It is unclear whether those plans will interfere with the Oasis recording schedule. Work on the sixth album faltered when the band parted company with the production talents of Death In Vegas earlier this year, essentially shelving most of what had been achieved to date. The band are due back in the studio very soon to continue work on the album, but relations between the two Gallagher brothers are rumoured to be on a low again.


Warner Music are still keen to stress that their legal wranglings with the other stakeholders of the co-owned imprint Maverick are in no way related to their ongoing A&R relationship with the most high profile of those stakeholders - Madonna.

However Madonna herself doesn't seem so convinced. Her manager Caresse Henry poured scorn on Warner's claim that they remained on good terms with Madonna despite suing her record label - telling reporters: "It's like serving somebody divorce papers and then asking them when they want to go to dinner."

Madonna herself has told the New York Times: "I find myself in the ludicrous position of being sued by my own record company, whom I have been loyal, industrious and reliable to for over 20 years. For them to behave this way is nothing short of treason."

No response from Warners to those comments as yet.


If you don't count All Tomorrow's Parties and Dedbeat as the official start of the summer festival season - but you're down with the global festival scene - then you will probably consider this weekend's Coachella festival in California as the official starting point.

If that is so - then from what we hear things kicked off in style. The word coming out of the West Coast is that the record 50,000 strong Coachella crowd enjoyed a string of fine performances this weekend - including new and classic tracks from the Cure, a greatest hits bonanza from the recently reformed Pixies, a twenty song set from the seemingly fully cured Thom Yorke and Radiohead and an extraordinary visual show from Kraftwerk.

Other highlights included the first live appearance of Desert Sessions led by Queens Of The Stone Age's Josh Homme; a guest appearance by the B-52s' Fred Schneider during Junior Senior's performance; and a very busy crowd for Beck's solo acoustic set.


Talking of big American festivals, the line up for the touring festival staged by Jane's Addiction's Perry Farrell - Lollapalooza - was announced last week. Highlights include The Flaming Lips, Sonic Youth, Black Rebel Motorcycle Club, PJ Harvey and Gomez - plus a headline set from Morrissey.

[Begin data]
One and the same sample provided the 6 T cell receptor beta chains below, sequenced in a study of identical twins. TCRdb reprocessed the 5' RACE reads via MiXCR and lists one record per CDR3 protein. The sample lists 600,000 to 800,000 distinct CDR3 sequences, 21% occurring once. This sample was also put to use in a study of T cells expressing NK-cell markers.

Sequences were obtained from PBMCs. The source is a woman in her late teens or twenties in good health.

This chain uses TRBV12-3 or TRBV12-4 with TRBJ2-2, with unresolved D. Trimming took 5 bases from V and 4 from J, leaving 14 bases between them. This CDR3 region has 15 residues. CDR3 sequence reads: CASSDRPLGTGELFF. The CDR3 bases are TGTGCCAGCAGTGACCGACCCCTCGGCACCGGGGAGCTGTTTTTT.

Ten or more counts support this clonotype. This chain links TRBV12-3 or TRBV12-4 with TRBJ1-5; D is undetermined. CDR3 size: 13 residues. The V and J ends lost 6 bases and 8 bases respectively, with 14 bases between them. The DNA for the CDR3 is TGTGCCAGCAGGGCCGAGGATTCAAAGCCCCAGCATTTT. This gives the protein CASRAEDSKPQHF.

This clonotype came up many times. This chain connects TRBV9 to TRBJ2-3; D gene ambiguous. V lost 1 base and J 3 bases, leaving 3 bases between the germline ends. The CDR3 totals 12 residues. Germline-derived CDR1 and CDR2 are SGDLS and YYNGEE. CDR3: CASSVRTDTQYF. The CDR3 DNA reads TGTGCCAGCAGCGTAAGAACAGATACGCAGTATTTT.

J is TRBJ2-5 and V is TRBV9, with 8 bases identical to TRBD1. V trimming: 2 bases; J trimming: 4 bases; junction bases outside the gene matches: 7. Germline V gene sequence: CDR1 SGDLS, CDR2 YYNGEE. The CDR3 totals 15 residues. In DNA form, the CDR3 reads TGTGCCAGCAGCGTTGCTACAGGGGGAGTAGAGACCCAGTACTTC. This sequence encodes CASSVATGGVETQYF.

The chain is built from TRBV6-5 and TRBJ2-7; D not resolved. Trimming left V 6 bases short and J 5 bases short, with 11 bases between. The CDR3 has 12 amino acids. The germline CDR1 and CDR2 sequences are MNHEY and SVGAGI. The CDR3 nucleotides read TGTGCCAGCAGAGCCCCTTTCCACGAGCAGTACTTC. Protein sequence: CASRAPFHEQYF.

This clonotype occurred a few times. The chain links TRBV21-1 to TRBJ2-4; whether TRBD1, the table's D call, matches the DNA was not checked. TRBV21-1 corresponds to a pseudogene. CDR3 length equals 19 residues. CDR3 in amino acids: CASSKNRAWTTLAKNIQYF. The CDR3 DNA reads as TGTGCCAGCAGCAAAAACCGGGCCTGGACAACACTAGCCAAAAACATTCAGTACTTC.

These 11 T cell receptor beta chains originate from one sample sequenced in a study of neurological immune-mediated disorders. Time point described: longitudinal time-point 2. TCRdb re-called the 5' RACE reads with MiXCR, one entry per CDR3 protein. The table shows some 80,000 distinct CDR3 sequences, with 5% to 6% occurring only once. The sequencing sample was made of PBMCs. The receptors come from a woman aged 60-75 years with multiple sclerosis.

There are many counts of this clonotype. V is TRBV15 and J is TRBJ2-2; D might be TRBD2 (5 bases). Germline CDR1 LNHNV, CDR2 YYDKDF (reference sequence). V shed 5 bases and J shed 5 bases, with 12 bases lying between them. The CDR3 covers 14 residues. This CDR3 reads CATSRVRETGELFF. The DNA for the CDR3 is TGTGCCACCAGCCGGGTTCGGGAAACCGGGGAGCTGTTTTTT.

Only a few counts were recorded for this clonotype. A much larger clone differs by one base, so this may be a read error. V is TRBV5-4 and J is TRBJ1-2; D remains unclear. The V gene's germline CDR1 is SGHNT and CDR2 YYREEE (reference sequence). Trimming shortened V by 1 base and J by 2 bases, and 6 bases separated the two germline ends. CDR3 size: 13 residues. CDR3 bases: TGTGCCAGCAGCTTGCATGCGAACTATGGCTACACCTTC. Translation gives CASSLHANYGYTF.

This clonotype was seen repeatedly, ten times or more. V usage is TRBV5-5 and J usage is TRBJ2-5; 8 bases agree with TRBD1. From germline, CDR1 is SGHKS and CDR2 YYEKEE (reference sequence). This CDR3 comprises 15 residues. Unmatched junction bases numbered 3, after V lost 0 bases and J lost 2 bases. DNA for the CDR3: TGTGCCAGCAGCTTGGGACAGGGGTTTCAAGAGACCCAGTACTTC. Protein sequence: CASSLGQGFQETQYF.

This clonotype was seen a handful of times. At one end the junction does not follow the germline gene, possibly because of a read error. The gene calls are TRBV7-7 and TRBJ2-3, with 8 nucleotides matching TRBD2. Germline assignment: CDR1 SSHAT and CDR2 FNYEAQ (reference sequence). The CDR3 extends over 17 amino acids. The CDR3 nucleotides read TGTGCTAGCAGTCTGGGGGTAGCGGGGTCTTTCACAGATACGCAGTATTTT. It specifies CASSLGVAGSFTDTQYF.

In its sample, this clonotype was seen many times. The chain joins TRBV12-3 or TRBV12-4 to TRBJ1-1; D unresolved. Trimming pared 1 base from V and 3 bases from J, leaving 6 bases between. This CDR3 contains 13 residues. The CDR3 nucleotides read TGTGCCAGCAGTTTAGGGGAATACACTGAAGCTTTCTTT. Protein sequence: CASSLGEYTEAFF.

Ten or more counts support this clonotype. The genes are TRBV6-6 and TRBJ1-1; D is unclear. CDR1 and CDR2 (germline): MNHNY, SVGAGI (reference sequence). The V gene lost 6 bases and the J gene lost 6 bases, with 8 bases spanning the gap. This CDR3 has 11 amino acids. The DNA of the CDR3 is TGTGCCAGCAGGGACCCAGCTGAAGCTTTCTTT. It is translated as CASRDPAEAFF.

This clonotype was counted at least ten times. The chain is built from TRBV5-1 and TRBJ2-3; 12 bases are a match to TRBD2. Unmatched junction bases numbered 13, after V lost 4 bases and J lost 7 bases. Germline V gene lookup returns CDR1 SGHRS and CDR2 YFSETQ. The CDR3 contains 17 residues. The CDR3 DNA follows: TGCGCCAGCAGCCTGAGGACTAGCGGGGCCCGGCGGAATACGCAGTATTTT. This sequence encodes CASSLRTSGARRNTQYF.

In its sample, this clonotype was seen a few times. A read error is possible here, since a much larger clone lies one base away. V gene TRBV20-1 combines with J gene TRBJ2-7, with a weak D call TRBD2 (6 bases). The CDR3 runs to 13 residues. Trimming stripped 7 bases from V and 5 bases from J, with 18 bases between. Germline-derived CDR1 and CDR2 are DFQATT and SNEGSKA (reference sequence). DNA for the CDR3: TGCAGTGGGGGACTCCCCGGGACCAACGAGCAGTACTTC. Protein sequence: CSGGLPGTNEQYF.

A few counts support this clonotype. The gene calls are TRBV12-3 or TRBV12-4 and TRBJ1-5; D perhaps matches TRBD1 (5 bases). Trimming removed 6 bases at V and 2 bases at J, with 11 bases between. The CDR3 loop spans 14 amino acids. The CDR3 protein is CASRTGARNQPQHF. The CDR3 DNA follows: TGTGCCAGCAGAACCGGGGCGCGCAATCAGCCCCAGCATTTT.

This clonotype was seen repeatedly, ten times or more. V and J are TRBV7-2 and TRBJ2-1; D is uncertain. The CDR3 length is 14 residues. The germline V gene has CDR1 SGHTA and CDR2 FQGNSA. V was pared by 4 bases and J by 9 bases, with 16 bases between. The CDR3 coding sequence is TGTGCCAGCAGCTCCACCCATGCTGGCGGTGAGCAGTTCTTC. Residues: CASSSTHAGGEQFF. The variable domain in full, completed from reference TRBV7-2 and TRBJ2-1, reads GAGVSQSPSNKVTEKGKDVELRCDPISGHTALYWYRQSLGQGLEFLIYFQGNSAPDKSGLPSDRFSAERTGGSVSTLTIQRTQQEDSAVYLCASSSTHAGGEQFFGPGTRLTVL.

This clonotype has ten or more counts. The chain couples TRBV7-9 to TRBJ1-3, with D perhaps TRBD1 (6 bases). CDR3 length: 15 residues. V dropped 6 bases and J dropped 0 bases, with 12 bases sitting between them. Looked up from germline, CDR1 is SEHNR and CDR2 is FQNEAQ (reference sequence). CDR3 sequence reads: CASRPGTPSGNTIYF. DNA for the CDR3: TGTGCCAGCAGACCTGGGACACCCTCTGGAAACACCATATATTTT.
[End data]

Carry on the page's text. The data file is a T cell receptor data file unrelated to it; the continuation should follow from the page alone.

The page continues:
Announcing the line up and dates for the 20 date touring festival Farrell told reporters: "This summer we will embody the spirit of the Gypsy, the sense of exhilaration; travelling by caravan! Thirty bands and buses of artisans sleeping over each and every city. The days and nights will be filled with mischief."

More at


LIVE REVIEW: Von Bondies at The Astoria on 30 Apr
Since the release of their second studio album 'Pawn Shoppe Heart' the Von Bondies have emerged as one of the stand out bands among that flux of definitive article / garage rock outfits. What sets them apart from those other bands, both visually and soundwise is their male:female atio. Singer/guitarist Jason Stollsteimer is flanked by bassist Carrie Smith and guitarist Marcie Bolen, whose harmonies complete the band's unique sound, but who, when it comes to the live show, are happy to look cool and leave it to Stollsteimer to make all the stage moves. The Von Bondies show is a traditional rock affair with a twenty-first century twist, in which their great big bluesy sound and real power house tunes excel - the dramatic 'No Regrets', the sleazy 'Mairead' and the poppy 'Not That Social' among the highlights. If you're wondering how Jason's face is looking after that well-publicised pulping it received from Jack White - you'll be pleased to know he's looking much better now. Though post that event the lyrics to the barnstorming 'C'mon, C'mon' seem particularly relevant: "with my teeth knocked out, I could see the blood". The current single, meanwhile, says 'Tell Me What You See' - well, what I see is a very fine rock 'n' roll band. JW


Ray Charles was back in the public eye last week for an event that officially named the LA recording complex he founded in 1964 a 'designated historic monument'. Charles is recovering from complicated hip

eplacement surgery and has been out of the public eye of late - his ill health forced him to cancel a New York concert last month. However speaking at last week's event Charles said: "I'm a little weak now, but I'm gonna get stronger".

Speaking to press at the event, long time colleague Joe Adams denied reports that Charles was dying of liver cancer, but added: "I don't know whether he'll go back out [on tour] again or not. He wants to get out there now, because that his communication. It's his therapy. But he'll be 74 in September and it's kind of adding up."

That said, Charles is still working in the studio. He has been working on a CD of duets which, as previously reported, will be promoted via Starbuck's new instore music service later this year.


Writing on his website, David Bowie has told fans he is currently looking through recordings of various dates on his current Reality World Tour with a view to getting together a live DVD for release later this year. He writes: "I'm spending much time at the moment looking through the DVD Dublin stuff. Good shows to pull from. I hope to have a final release date before the end of the year."